The Story of Baby Bliss: The World’s Largest Cyclist

My last post was about Arthur Roadhouse, the boy who rode a bike despite having “no legs and but one arm,” according to the 1895 article below. Here’s the link. Today: Baby Bliss!

Baby Bliss became a national sensation at an early age and remained in the spotlight – and in the newspapers – for the rest of his life, a life tinged with sadness, and one that ended too soon and under mysterious circumstances.

Here’s the first mention of Baby Bliss I could find …

“Baby” Bliss, a 20-year-old youth who weighs between 300 and 400 pounds, is an applicant for admission to Custer division U.R.K. of P. He will certainly be admitted if it can be ascertained that there is enough cloth in town to make a uniform. The Pantagraph, Bloomington, Illinois, August 22, 1887.

Ouch! That hurts. The U.R.K. of P. is the Uniformed Rank of the Knights of Pythias. And so it began: An endless string of newspaper stories that took a poke and a jab at the size and shape of Baby Bliss. 

Leonard Harmon “Baby” Bliss was born on May 4, 1865 near Bloomington, Illinois to what the newspapers later described as normal-sized parents. His birth weight was a hefty 12 pounds, but it wasn’t until his teens that his body began to grow unusually large. According to numerous newspaper reports, at the age of 11 he was 6-feet tall and weighed 180 pounds. At 17, he was 6-foot-3 (his final height) and weighed 280. At 19: 350 pounds. A few years later, he topped 500 pounds and his highest recorded weight was somewhere in the vicinity of 560 pounds. 

The annual ball given by the Railway Switchmen Brotherhood at Guards’ Armory last night was a huge success in point of attendance and social enjoyment. Among the notable visitors were … “Baby” Bliss of Bloomington, weight 385 pounds, who danced the Highland Fling alone, with grace and ease of a premier assoluta. Decatur Daily Republic, Illinois, February 15, 1889

An assoluta? A premier ballerina. And yes, they used a lot of different words back then. The Highland Fling? It’s the national dance of Scotland, a vigorous, solo dance in which the performer shows off a range of moves.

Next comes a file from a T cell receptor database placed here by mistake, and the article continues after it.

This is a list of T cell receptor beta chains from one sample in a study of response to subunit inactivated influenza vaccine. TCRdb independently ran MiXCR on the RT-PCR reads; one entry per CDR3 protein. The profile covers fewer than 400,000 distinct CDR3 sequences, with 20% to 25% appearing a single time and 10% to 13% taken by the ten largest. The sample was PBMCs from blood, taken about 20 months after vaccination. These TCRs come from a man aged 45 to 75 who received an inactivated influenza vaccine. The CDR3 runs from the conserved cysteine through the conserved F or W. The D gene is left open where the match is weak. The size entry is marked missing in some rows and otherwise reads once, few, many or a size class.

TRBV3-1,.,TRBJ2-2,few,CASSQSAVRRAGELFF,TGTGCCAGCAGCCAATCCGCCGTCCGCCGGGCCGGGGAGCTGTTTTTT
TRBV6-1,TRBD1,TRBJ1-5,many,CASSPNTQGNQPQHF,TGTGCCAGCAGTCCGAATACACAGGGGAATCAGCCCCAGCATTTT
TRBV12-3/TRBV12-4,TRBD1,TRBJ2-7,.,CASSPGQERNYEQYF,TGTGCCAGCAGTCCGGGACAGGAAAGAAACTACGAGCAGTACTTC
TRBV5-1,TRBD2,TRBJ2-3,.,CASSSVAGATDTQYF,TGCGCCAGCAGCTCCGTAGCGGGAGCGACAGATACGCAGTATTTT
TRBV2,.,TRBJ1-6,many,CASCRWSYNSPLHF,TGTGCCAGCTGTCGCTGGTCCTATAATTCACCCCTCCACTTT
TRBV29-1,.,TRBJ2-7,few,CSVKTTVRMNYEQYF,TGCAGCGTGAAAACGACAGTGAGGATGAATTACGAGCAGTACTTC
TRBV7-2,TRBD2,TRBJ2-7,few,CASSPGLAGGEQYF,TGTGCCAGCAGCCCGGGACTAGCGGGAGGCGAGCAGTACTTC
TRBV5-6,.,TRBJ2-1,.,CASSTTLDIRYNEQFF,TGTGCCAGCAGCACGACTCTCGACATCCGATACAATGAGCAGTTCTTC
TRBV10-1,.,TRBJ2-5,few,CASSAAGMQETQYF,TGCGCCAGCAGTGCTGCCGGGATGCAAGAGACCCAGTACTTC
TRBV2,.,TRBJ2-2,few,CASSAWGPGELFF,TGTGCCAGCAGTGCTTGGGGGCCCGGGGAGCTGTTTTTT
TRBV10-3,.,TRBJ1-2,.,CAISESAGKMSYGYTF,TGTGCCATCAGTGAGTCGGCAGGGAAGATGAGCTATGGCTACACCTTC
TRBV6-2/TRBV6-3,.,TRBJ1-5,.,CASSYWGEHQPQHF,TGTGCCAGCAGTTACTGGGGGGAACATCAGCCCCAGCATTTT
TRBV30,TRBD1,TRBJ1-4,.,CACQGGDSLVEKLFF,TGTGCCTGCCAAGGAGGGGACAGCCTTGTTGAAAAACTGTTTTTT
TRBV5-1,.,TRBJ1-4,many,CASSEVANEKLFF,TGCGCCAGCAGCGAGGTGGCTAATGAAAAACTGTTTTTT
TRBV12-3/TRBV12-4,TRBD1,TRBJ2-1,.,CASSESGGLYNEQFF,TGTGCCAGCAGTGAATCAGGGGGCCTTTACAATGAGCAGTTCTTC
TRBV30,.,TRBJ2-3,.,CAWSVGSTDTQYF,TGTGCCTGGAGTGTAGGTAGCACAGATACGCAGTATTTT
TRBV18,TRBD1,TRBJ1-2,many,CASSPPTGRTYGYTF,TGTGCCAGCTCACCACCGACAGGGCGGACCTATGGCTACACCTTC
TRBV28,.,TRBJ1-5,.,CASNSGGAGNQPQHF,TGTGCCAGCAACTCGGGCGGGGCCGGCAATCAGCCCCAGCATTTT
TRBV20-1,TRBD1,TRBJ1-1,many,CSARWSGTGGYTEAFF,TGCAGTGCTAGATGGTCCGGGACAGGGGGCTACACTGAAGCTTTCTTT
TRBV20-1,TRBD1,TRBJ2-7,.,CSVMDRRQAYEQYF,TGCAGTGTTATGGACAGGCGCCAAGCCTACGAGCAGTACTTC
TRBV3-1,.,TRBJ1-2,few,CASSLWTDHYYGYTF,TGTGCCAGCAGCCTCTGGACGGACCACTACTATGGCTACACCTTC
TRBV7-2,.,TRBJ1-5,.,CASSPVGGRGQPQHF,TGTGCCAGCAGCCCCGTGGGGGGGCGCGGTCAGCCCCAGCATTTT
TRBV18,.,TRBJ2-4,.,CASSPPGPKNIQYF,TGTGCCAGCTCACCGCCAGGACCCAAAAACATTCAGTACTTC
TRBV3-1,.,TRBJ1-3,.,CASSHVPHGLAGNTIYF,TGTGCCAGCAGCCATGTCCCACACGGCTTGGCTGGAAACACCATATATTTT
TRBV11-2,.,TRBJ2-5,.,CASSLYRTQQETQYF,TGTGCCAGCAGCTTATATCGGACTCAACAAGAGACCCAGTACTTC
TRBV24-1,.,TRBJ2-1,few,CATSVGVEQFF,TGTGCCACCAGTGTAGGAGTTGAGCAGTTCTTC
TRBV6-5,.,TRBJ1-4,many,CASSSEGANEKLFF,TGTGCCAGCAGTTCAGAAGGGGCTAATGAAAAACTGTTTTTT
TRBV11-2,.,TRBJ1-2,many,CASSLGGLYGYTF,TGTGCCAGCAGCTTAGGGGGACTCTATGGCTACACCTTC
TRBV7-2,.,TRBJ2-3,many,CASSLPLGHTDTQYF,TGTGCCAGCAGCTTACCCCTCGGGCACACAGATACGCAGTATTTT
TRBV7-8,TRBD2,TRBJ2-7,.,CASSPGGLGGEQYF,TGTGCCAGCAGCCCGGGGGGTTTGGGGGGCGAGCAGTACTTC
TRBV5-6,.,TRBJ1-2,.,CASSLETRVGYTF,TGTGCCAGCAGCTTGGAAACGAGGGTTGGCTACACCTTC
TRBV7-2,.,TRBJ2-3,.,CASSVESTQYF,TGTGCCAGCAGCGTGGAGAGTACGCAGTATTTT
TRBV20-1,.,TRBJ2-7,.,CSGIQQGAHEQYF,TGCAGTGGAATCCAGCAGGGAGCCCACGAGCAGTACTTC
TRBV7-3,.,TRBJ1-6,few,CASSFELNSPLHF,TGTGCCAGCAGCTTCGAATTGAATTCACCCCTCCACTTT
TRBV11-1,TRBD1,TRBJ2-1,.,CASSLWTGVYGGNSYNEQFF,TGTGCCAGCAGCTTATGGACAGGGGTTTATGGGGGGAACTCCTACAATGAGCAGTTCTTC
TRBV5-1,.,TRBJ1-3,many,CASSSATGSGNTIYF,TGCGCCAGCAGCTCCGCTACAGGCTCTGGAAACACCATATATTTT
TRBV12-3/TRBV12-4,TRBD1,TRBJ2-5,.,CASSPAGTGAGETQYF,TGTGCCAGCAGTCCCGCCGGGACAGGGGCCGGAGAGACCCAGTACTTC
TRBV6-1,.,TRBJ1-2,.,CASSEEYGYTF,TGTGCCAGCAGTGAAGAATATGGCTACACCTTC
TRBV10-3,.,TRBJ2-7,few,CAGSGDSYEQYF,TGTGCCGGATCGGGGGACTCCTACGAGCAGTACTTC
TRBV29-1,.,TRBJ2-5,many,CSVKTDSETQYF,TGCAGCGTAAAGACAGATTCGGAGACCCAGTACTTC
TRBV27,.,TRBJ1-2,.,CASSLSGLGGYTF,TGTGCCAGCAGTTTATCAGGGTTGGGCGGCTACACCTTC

Baby Bliss Insane

This was the headline on a story that ran in The Herald-Despatch, Decatur, Illinois, May 3, 1890. And yes: Despatch, it’s not a typo. Here’s the story …

Leonard Bliss who travelled for a Bloomington cigar house, has become insane, and will be sent to the asylum at Kankakee. The cause of his infliction is not known, and a story that he drank to excess is positively denied. Young Bliss weights over 400 pounds and, on account of his great size and jovial nature, was known far and wide over central Illinois … Mr. Bliss was liked by all. For all he had a pleasant word or smile and it was hoped by his friends that his insanity may be of short duration.

Baby Bliss was released after a short stay at Kankakee and was “again demented” according to a January 28, 1893 article in the Decatur Daily Republic. This was also a short stay. And then, Baby Bliss got his big break. The advent of the “safety bicycle” in the 1880s led to a huge bicycle boom in the 1890s, the golden age of the bicycle. There were hundreds of U.S. manufacturers, bicycle clubs sprang up everywhere and racing was huge. Everyone it seemed was bicycle crazy.

And so, what better way to advertise that your bicycle is strong and sturdy than to have a 500-pound man ride it? That was the thinking of the International Manufacturing Company, which was led by Ignaz Schwinn, who would later start Ignaz Bicycle Company. Only kidding, he took the safe route and called his company Schwinn. 

Signing up Baby Bliss was a shrewd move, as he attracted attention and newspaper stories wherever he appeared. Here’s a story from the July 5, 1895 edition of The Sandusky Register, Ohio, detailing a Chicago road race in which Baby Bliss served as the “limit man,” which meant he led out the racers, but didn’t complete the race.

He tips the hay scales when in strict training at 487 pounds and is without a doubt the largest man in America who rides a bicycle. As Bliss is only 22 years of age there is still room for hope that he may grow even heavier … [He] was the limit man in the great road race and made good time for a man of his enormous size.

Here’s a story from The Chicago Chronicle, Saturday, July 13, 1895 …

DENVER, Col., July 12 – Baby Bliss, Chicago’s ponderous cyclist, ran into Mrs. Nichols while out for a constitutional last evening and knocked her over. She was injured so that she had to be carried into a drug store and cared for.

At some point in the summer of 1895, the Baby’s weight was listed at 502 pounds and 508 pounds. Whether he had actually gained weight, or this was just a ploy by the International Manufacturing Company, is unknown. I didn’t find a single story in which the local officials or the members of a cycling club or race officials weighed Baby Bliss. I guess they just took his word. 

The Baby Bliss story is one of hundreds in my new book: The Boy With No Arms And Legs Who Rode Like the Wind. Here’s the link to my post about the book, and here’s the link to buy it on etsy for only $3.99

His weight was a selling point, as the International Manufacturing Company advertised that he rode a “regular” 24-pound America bike that anyone could purchase. Impressive, right? Well, here’s a story from the August 2, 1895 edition of The Daily Times, Davenport, Iowa …

The wheel which Mr. Bliss rides is supposed to weigh twenty-four pounds but some of the boys were determined not to be sold on its weight slipped it from the City Repair shop on Third street where it had been left to have a broken spoke mended and wheeled it into Sickels, Preston & Nutting Co’s. store next door. The wheel was weighed and tipped the beam at 29 ½ pounds. It is, however, a very light wheel for a man like Baby Bliss to ride.